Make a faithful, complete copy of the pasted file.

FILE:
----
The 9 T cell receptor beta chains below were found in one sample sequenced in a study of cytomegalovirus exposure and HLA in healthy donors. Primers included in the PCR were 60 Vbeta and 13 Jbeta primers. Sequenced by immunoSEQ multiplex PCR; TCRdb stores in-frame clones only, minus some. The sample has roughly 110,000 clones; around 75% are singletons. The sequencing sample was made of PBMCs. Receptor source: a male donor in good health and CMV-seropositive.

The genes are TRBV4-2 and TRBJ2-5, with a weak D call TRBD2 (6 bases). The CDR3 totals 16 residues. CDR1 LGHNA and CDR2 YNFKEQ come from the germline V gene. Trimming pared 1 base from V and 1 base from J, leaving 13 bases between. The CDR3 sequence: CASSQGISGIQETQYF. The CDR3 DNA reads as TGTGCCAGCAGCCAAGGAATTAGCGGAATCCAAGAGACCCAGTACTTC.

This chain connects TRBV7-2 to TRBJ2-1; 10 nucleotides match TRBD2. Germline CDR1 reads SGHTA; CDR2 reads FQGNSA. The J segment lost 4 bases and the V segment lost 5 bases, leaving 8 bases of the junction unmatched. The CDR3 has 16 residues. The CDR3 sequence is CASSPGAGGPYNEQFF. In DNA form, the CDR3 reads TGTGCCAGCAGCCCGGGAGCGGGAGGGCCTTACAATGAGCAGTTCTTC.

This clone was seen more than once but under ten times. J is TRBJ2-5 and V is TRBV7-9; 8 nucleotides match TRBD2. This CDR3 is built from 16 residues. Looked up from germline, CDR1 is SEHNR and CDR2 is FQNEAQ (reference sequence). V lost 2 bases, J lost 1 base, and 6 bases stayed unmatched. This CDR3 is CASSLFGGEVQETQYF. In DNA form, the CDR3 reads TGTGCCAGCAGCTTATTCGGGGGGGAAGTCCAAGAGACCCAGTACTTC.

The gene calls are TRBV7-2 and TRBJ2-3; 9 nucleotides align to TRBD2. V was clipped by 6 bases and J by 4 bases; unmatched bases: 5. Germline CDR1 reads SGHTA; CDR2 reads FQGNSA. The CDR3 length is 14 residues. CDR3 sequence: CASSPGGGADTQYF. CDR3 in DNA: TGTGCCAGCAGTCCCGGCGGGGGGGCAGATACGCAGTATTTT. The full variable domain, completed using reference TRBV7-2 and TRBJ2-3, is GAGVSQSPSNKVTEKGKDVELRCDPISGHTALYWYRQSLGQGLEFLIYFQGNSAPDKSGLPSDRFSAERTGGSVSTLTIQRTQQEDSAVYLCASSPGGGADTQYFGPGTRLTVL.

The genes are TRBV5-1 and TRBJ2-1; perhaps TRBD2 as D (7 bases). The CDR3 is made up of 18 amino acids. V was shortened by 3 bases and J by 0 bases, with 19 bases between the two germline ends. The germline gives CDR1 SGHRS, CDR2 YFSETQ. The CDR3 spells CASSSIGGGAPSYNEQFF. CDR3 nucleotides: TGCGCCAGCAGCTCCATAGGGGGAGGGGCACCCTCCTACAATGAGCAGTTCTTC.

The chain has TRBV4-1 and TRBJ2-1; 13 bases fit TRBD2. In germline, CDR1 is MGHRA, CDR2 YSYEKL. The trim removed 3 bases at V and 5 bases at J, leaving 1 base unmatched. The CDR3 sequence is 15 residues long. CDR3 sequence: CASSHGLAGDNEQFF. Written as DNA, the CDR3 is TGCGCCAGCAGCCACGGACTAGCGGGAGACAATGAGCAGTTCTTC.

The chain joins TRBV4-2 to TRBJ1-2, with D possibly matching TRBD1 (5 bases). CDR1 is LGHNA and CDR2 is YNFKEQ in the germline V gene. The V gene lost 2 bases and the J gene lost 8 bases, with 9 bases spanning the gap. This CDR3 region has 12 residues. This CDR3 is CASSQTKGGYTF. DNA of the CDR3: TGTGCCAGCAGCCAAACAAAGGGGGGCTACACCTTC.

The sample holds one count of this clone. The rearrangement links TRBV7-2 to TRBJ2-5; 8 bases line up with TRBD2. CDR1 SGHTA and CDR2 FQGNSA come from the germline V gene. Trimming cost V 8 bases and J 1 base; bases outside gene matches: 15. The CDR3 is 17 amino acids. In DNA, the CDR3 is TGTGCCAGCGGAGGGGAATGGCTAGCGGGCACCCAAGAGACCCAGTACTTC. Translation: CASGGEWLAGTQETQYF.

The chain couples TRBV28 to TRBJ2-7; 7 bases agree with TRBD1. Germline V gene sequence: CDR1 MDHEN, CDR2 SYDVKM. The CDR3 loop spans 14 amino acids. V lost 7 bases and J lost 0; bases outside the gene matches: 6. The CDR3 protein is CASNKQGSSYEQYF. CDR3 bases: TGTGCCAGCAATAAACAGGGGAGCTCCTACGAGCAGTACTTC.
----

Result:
The 9 T cell receptor beta chains below were found in one sample sequenced in a study of cytomegalovirus exposure and HLA in healthy donors. Primers included in the PCR were 60 Vbeta and 13 Jbeta primers. Sequenced by immunoSEQ multiplex PCR; TCRdb stores in-frame clones only, minus some. The sample has roughly 110,000 clones; around 75% are singletons. The sequencing sample was made of PBMCs. Receptor source: a male donor in good health and CMV-seropositive.

The genes are TRBV4-2 and TRBJ2-5, with a weak D call TRBD2 (6 bases). The CDR3 totals 16 residues. CDR1 LGHNA and CDR2 YNFKEQ come from the germline V gene. Trimming pared 1 base from V and 1 base from J, leaving 13 bases between. The CDR3 sequence: CASSQGISGIQETQYF. The CDR3 DNA reads as TGTGCCAGCAGCCAAGGAATTAGCGGAATCCAAGAGACCCAGTACTTC.

This chain connects TRBV7-2 to TRBJ2-1; 10 nucleotides match TRBD2. Germline CDR1 reads SGHTA; CDR2 reads FQGNSA. The J segment lost 4 bases and the V segment lost 5 bases, leaving 8 bases of the junction unmatched. The CDR3 has 16 residues. The CDR3 sequence is CASSPGAGGPYNEQFF. In DNA form, the CDR3 reads TGTGCCAGCAGCCCGGGAGCGGGAGGGCCTTACAATGAGCAGTTCTTC.

This clone was seen more than once but under ten times. J is TRBJ2-5 and V is TRBV7-9; 8 nucleotides match TRBD2. This CDR3 is built from 16 residues. Looked up from germline, CDR1 is SEHNR and CDR2 is FQNEAQ (reference sequence). V lost 2 bases, J lost 1 base, and 6 bases stayed unmatched. This CDR3 is CASSLFGGEVQETQYF. In DNA form, the CDR3 reads TGTGCCAGCAGCTTATTCGGGGGGGAAGTCCAAGAGACCCAGTACTTC.

The gene calls are TRBV7-2 and TRBJ2-3; 9 nucleotides align to TRBD2. V was clipped by 6 bases and J by 4 bases; unmatched bases: 5. Germline CDR1 reads SGHTA; CDR2 reads FQGNSA. The CDR3 length is 14 residues. CDR3 sequence: CASSPGGGADTQYF. CDR3 in DNA: TGTGCCAGCAGTCCCGGCGGGGGGGCAGATACGCAGTATTTT. The full variable domain, completed using reference TRBV7-2 and TRBJ2-3, is GAGVSQSPSNKVTEKGKDVELRCDPISGHTALYWYRQSLGQGLEFLIYFQGNSAPDKSGLPSDRFSAERTGGSVSTLTIQRTQQEDSAVYLCASSPGGGADTQYFGPGTRLTVL.

The genes are TRBV5-1 and TRBJ2-1; perhaps TRBD2 as D (7 bases). The CDR3 is made up of 18 amino acids. V was shortened by 3 bases and J by 0 bases, with 19 bases between the two germline ends. The germline gives CDR1 SGHRS, CDR2 YFSETQ. The CDR3 spells CASSSIGGGAPSYNEQFF. CDR3 nucleotides: TGCGCCAGCAGCTCCATAGGGGGAGGGGCACCCTCCTACAATGAGCAGTTCTTC.

The chain has TRBV4-1 and TRBJ2-1; 13 bases fit TRBD2. In germline, CDR1 is MGHRA, CDR2 YSYEKL. The trim removed 3 bases at V and 5 bases at J, leaving 1 base unmatched. The CDR3 sequence is 15 residues long. CDR3 sequence: CASSHGLAGDNEQFF. Written as DNA, the CDR3 is TGCGCCAGCAGCCACGGACTAGCGGGAGACAATGAGCAGTTCTTC.

The chain joins TRBV4-2 to TRBJ1-2, with D possibly matching TRBD1 (5 bases). CDR1 is LGHNA and CDR2 is YNFKEQ in the germline V gene. The V gene lost 2 bases and the J gene lost 8 bases, with 9 bases spanning the gap. This CDR3 region has 12 residues. This CDR3 is CASSQTKGGYTF. DNA of the CDR3: TGTGCCAGCAGCCAAACAAAGGGGGGCTACACCTTC.

The sample holds one count of this clone. The rearrangement links TRBV7-2 to TRBJ2-5; 8 bases line up with TRBD2. CDR1 SGHTA and CDR2 FQGNSA come from the germline V gene. Trimming cost V 8 bases and J 1 base; bases outside gene matches: 15. The CDR3 is 17 amino acids. In DNA, the CDR3 is TGTGCCAGCGGAGGGGAATGGCTAGCGGGCACCCAAGAGACCCAGTACTTC. Translation: CASGGEWLAGTQETQYF.

The chain couples TRBV28 to TRBJ2-7; 7 bases agree with TRBD1. Germline V gene sequence: CDR1 MDHEN, CDR2 SYDVKM. The CDR3 loop spans 14 amino acids. V lost 7 bases and J lost 0; bases outside the gene matches: 6. The CDR3 protein is CASNKQGSSYEQYF. CDR3 bases: TGTGCCAGCAATAAACAGGGGAGCTCCTACGAGCAGTACTTC.